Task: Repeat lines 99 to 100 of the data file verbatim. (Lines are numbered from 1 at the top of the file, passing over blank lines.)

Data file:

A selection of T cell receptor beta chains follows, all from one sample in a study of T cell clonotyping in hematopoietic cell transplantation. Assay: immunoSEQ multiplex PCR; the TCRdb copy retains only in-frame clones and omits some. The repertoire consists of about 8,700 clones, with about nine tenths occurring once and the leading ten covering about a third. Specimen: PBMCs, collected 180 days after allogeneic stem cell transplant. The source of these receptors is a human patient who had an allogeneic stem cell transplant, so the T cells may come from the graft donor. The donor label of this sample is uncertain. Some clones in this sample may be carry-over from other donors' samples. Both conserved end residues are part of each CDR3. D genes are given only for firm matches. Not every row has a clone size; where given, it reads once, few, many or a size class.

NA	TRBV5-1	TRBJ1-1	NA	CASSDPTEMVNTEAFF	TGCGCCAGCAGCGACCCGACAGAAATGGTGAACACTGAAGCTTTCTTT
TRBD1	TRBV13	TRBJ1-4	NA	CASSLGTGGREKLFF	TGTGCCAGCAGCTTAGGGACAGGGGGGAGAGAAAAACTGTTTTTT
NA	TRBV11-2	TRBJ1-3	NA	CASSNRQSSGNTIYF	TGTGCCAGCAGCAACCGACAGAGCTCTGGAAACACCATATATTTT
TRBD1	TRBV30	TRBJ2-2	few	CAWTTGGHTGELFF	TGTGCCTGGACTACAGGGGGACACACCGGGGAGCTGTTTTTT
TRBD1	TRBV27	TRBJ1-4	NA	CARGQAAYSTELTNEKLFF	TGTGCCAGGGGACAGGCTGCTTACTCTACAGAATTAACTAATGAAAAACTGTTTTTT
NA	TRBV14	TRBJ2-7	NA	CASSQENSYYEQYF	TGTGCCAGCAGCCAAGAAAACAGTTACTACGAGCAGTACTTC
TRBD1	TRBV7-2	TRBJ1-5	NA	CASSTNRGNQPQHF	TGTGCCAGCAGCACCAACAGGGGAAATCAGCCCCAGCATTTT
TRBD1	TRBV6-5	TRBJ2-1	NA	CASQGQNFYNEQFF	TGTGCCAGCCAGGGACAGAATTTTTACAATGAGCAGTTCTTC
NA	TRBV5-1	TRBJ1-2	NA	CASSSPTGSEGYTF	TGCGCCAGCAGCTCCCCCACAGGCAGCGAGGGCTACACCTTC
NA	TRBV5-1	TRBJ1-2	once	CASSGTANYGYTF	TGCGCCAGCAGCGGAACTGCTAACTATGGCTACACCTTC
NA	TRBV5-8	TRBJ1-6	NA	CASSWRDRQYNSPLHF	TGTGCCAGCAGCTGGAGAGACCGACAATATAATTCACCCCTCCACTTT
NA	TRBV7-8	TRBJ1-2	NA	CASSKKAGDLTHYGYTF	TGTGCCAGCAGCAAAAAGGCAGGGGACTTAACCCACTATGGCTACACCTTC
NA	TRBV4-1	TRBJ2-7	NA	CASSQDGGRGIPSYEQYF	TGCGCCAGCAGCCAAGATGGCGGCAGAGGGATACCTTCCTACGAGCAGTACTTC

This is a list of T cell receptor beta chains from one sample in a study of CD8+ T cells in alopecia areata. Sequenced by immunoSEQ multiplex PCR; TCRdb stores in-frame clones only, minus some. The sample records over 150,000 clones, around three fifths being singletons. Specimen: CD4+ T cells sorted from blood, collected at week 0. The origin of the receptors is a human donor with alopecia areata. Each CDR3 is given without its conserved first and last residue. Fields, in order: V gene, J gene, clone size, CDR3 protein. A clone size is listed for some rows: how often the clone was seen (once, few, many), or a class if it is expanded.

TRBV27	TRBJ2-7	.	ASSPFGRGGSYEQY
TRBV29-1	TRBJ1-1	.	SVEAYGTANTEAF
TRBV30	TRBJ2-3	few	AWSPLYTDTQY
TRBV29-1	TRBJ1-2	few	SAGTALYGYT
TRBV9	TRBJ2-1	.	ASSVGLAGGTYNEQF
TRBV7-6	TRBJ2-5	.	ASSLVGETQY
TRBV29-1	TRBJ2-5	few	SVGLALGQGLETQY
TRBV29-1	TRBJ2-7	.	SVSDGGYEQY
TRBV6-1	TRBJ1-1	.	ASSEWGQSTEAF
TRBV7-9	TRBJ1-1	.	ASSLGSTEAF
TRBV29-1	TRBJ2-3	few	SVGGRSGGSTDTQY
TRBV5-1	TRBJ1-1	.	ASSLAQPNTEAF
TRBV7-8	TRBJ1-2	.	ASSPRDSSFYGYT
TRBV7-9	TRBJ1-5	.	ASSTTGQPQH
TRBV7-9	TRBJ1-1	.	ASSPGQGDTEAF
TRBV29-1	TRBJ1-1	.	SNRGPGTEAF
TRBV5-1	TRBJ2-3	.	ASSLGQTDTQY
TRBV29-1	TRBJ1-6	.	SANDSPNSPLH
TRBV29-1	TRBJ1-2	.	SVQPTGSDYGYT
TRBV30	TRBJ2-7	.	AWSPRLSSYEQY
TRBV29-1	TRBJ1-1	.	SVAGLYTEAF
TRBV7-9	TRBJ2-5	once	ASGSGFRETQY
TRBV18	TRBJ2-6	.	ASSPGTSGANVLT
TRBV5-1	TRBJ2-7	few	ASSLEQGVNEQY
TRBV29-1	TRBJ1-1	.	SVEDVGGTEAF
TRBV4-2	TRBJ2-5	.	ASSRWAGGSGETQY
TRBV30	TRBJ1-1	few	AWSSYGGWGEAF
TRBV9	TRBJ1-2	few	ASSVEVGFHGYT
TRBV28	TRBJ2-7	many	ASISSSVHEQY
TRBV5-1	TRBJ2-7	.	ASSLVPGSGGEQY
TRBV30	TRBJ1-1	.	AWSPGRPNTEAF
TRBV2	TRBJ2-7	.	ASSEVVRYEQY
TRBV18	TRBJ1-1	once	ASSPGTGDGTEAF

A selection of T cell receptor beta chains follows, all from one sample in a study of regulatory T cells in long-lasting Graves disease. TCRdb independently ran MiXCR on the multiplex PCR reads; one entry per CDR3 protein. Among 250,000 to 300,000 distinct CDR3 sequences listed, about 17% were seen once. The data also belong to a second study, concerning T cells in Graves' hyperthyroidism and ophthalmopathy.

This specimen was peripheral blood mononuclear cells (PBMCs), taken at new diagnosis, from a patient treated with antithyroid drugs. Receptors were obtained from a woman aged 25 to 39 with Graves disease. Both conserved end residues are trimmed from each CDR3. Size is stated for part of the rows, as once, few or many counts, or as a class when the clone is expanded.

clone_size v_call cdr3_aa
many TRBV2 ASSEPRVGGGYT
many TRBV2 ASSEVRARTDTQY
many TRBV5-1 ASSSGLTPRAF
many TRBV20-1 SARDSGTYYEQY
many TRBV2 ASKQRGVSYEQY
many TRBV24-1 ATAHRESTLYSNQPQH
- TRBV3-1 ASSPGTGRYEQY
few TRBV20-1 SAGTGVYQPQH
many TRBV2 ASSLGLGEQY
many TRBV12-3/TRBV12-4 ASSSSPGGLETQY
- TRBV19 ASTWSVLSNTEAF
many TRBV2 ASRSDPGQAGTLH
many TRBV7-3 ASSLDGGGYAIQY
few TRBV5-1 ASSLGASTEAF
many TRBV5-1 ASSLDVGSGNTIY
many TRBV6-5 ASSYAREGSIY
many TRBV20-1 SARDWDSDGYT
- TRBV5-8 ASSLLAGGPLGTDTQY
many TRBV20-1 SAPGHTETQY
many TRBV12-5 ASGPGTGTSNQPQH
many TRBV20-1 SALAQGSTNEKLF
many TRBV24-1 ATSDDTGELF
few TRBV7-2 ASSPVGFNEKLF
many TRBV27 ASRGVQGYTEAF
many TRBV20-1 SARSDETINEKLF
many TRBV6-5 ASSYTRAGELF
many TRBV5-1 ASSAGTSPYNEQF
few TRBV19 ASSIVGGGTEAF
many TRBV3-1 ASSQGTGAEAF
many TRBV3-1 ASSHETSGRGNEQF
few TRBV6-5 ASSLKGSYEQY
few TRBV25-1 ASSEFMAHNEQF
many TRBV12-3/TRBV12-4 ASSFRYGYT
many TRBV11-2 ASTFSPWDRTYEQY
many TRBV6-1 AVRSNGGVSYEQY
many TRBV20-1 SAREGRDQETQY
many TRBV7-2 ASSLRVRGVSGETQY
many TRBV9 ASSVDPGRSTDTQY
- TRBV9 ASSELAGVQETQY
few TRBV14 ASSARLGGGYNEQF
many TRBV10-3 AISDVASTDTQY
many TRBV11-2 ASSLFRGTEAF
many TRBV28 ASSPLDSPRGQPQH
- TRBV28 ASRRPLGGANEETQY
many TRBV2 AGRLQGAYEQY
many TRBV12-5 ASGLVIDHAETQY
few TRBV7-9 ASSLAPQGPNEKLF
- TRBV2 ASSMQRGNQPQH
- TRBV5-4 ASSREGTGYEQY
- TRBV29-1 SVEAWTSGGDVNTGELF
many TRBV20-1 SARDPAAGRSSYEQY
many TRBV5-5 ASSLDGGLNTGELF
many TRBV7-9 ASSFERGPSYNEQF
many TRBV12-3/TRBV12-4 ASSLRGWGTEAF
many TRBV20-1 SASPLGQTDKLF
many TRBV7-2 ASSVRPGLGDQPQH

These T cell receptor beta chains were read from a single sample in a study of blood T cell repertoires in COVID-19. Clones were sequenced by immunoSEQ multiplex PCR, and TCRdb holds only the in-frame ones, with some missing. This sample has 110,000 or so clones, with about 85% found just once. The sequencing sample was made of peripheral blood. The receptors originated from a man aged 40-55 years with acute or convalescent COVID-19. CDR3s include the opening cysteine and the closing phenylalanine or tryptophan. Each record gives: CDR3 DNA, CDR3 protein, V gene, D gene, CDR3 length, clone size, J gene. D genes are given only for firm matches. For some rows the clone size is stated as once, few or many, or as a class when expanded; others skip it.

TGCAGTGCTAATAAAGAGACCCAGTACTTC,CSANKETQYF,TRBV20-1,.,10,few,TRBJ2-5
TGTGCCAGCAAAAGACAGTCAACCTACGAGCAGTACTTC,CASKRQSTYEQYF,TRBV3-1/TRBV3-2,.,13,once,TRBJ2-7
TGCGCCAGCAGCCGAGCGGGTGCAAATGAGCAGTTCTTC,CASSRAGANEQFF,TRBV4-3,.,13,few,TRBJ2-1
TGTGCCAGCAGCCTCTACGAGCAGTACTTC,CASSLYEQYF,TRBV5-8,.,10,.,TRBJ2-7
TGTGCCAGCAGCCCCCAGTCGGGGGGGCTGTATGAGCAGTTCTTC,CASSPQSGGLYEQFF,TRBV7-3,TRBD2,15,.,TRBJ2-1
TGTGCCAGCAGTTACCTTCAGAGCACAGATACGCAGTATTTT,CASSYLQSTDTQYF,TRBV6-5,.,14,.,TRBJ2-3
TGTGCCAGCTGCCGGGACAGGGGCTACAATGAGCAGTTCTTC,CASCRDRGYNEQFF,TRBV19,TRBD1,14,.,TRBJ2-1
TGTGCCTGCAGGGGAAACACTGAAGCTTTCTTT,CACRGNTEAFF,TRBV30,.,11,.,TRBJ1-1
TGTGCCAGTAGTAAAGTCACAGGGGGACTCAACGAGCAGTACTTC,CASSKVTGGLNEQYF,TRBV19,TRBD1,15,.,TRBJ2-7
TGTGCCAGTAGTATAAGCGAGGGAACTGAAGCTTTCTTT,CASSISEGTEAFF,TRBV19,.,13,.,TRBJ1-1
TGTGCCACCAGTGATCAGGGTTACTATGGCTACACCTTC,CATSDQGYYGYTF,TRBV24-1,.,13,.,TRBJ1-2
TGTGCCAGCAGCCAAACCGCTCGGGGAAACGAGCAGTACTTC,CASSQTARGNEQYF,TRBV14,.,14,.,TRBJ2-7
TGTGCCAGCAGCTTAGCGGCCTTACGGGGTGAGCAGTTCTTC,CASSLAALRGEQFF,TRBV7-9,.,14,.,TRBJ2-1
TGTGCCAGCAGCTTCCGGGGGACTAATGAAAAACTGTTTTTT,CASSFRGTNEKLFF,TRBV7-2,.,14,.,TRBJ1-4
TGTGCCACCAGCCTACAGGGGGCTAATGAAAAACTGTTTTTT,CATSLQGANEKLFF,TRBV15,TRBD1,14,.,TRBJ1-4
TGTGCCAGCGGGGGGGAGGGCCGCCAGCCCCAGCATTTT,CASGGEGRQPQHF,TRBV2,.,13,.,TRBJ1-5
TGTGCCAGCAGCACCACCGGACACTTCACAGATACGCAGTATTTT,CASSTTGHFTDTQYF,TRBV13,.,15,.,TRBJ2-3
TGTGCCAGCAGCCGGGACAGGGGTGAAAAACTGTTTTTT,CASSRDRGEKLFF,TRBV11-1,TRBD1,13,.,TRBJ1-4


- TRBV2 ASSMQRGNQPQH
- TRBV5-4 ASSREGTGYEQY